Shoegaze is arguably the most invasive genre within the independent music scene. Hazy reverberation dominating the sound of post-rock, metal, and post-hardcore bands have reimagined each sonic subculture into ethereal, contemplative atmospheres. Enter Cloakroom— lush, ever-changing, and evolving slowcore influenced by a nearing post-apocalypse. Time Well, their latest release on Relapse Records, is a showcase of musical brilliance shrouded in solemness. It’s shroomgaze at its finest.
Cloakroom was conceived in Indiana by three humble craftsmen: drummer Brian Busch, bassist Bobby Markos, and vocalist/guitarist Doyle Martin. Although the band has previously toured with Russian Circles, Nothing, and Brand New, they were now headlining their tour in support of Time Well. It was a Monday night show at Mississippi Studios, and I honestly had no idea what to expect.
I couldn’t help but watch as Cloakroom prepared on stage, meticulously operating with each placement, turn, switch, and tune. The crowd gathered around while an eerie introduction crossed the threshold. A simple beat introduced us to ‘Gone But Not Entirely’, the first track to Time Well, and perfectly clear notes echoed off the walls. Pure melodies abruptly gave way to visceral distortion.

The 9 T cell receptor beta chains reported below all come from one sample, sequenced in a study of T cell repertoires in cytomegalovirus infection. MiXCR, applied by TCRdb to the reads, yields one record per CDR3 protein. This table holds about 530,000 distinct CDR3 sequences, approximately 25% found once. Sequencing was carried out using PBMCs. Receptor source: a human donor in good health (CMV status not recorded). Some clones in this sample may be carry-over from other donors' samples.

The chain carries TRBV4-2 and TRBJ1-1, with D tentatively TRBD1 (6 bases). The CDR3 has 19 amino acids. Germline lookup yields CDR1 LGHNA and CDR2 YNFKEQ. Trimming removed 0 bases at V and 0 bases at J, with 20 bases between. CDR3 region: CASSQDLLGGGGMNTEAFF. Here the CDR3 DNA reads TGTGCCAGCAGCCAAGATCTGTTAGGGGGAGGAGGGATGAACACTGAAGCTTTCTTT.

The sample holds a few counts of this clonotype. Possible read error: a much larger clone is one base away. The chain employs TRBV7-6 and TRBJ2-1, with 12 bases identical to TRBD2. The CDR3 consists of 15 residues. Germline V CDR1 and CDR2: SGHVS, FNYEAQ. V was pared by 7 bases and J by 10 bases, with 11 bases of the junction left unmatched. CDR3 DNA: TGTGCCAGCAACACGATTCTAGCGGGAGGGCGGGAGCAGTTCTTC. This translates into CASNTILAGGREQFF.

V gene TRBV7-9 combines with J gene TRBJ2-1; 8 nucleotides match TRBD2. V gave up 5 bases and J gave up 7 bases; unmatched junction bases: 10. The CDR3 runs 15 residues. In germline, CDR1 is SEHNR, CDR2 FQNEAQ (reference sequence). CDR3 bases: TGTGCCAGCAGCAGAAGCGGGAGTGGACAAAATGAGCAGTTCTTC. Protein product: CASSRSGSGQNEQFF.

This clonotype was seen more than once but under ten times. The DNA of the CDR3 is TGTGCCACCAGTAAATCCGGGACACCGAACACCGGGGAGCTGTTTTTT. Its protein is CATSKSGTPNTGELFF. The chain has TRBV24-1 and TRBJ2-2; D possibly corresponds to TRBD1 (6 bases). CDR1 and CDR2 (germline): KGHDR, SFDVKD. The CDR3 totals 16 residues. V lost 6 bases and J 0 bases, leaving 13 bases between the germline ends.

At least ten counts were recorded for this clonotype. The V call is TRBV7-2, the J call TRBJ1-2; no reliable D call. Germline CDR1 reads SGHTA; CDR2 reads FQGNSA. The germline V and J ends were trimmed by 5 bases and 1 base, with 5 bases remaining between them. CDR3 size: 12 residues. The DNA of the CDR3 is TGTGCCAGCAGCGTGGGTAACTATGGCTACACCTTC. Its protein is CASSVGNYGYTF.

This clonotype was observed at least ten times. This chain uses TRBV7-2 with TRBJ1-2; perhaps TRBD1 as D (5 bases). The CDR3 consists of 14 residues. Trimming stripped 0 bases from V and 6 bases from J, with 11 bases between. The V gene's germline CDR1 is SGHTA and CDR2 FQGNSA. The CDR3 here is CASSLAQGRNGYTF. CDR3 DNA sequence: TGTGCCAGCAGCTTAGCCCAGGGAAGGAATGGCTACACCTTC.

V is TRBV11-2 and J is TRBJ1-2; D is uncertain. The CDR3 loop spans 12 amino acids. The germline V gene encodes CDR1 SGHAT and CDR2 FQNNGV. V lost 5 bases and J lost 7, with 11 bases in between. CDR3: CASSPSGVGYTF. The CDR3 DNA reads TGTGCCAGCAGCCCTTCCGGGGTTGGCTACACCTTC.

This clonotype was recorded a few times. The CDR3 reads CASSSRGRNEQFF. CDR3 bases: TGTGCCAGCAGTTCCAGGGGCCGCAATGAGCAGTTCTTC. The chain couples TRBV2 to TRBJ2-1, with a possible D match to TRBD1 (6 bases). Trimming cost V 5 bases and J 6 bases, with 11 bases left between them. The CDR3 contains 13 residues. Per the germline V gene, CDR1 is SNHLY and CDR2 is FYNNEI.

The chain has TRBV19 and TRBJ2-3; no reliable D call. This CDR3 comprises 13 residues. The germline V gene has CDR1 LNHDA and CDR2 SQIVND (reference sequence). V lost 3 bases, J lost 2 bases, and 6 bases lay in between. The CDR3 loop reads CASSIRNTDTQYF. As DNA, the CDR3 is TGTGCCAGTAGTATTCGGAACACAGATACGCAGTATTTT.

If there’s one thing I can name as a common theme within Cloakroom’s sound, it’s the disallowance of the listener to fully unwind. Soft vocalizations teased me into a calm right before gripping my attention again with roaring heaviness.
Tearing directly into ‘Seedless Star’, Bobby’s full body upheavals guided the crowd in their responding movements. It was almost unbelievable how Doyle’s seductive vocals surrounded me. A calloused siren, he started into ‘Big World’:
“Take me outside show me what I’ve been missing
People never fail to entertain my sour disposition”
An older favorite from their LP Infinity, ‘Bending’, crept up on me like an old friend. Desperately seeking release through head banging or a moshpit, I allowed myself a nod while the song died down and faded into a slower, doom tribute. The energetic ‘Deep Sea Station’ ruptured into the small music hall.
“…Drunk off the taste of the blood of the Earth”
‘Concrete Gallery’, a provocative melody from Time Well, accompanied feelings of dread that the end of Cloakroom’s set had become a reality.
Doyle stopped before playing the last few songs to thank the attending crowd, mentioning that a recent hardship had occurred on tour.
Just as abruptly as they started, house lights flashed back on. The terse performance repeatedly rang in my ears as I reluctantly stepped out into the cold evening bite craving more.
The opener, Møtrik, manually pumping the room full of fog.
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